Stephen Zunes : Western Sahara/Morocco
Over the years, as part of my academic research, I have spent many hours at the National Archives poring over diplomatic cables of the kind recently released by WikiLeaks. The only difference is that rather than being released after a 30+ year waiting period — when the principals involved are presumably dead or in retirement and the countries in question have very different governments in power — the WikiLeaks are a lot more recent, more relevant and, in some cases, more embarrassing as a result.
On November 8, Moroccan occupation forces attacked a tent city of as many as 12,000 Western Saharans just outside of Al Aioun, in the culminating act of a months-long protest of discrimination against the indigenous Sahrawi population and worsening economic conditions. Not only was the scale of the crackdown unprecedented, so was the popular reaction: In a dramatic departure from the almost exclusively nonviolent protests of recent years, the local population turned on their occupiers, engaging in widespread rioting and arson. As of this writing, the details of these events are unclear, but they underscore the urgent need for global civil society to support those who have been struggling nonviolently for their right of self-determination and to challenge western governments which back the regime responsible for the repression.
Well, we’re looking at a situation that bears striking parallels to East Timor: on the verge of decolonization from a minor colonial power, the large neighbor came and gobbled up the country, with the United Nations Security Council, along with the International Court of Justice, ruled that this takeover was illegal, called for Morocco’s withdrawal, but Morocco, like Indonesia, had some powerful friends on the UN Security Council, including the United States, which has blocked the world bodies from enforcing their mandates. And so, in fact, the invasion took place just six weeks prior to the Indonesian invasion of East Timor, in November of 1975. So, for more than 35 years, the people of Western Sahara have been suffering under a foreign military occupation….
In yet another assault on fundamental principles of international law, a bipartisan majority of the Senate has gone on record calling on the United States to endorse Morocco’s illegal annexation of Western Sahara, the former Spanish colony invaded by Moroccan forces in 1975 on the verge of its independence. In doing so, the Senate is pressuring the Obama administration to go against a series of UN Security Council resolutions, a landmark decision of the International Court of Justice, and the position of the African Union and most of the United States’ closest European allies.
Aminatou Haidar, a nonviolent activist from Western Sahara and a key leader in her nation’s struggle against the 34-year-old U.S.-backed Moroccan occupation of her country, has been forced into exile by Moroccan authorities. She was returning from the United States, where she had won the Civil Courage Award from the Train Foundation. Forcing residents of territories under belligerent occupation into exile is a direct violation of the Fourth Geneva Convention, to which both the United States and Morocco are signatories….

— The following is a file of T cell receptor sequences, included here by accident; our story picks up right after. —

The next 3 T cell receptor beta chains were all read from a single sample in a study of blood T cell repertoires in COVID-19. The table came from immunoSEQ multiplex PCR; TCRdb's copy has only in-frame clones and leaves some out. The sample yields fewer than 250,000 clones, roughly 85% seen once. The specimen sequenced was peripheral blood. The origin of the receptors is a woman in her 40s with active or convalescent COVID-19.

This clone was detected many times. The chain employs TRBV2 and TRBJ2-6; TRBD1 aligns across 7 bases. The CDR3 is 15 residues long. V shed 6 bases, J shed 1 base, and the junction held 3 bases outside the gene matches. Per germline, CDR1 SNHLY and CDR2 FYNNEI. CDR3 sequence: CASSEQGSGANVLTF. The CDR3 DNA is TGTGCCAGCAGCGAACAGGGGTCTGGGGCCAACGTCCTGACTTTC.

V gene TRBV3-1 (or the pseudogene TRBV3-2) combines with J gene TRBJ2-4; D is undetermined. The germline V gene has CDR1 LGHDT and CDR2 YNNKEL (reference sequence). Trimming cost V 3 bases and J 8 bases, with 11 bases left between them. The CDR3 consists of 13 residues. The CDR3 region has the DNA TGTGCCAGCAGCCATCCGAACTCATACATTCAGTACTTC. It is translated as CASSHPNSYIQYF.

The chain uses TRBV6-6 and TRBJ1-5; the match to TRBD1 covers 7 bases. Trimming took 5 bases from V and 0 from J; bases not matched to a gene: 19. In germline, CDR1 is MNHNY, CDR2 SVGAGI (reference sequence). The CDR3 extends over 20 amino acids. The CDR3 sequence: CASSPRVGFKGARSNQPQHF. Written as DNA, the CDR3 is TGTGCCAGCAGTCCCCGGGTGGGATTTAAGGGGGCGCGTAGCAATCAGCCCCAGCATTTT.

I have worked with both Jenni Williams and Aminatou Haidar. They are both deserving of the RFK Prize, and they both deserve the support of the U.S. government as well. A test of a government’s sense of justice is whether it sees human rights as a universal principle or simply as a political tool to advance its foreign policy agenda. The Obama administration appears to have opted for the latter. It is easy to support human rights activists like the women of WOZA, since they are battling against a regime opposed by the United States. When it comes to human rights activists who challenge a U.S. ally, however, the Obama administration appears no different than previous administrations in tolerating their oppression.
Aminatou Haidar, a nonviolent activist from Western Sahara and a key leader in her nation’s struggle against the 33-year-old U.S.-backed Moroccan occupation of her country, won this year’s Robert F. Kennedy Human Rights Award….
Morocco’s ongoing refusal to allow for the long-planned UN-sponsored referendum on the fate of Western Sahara to move forward, combined with a growing nonviolent resistance campaign in the occupied territory against Moroccan occupation authorities, has led Morocco to propose granting the former Spanish colony special autonomous status within the kingdom.
The failure of the Kingdom of Morocco and the Polisario Front to agree on the modalities of the long-planned United Nations-sponsored referendum on the fate of Western Sahara, combined with a growing nonviolent resistance campaign in the occupied territory against Morocco’s 31-year occupation, has led Morocco to propose granting the former Spanish colony special autonomous status within the kingdom.
The University of Melbourne School of Law (November 2007)
Launch of a new book including Stephen Zunes: ‘International Law and the Question of Western Sahara’ (editors: Karin Arts, Pedro Pinto Leite)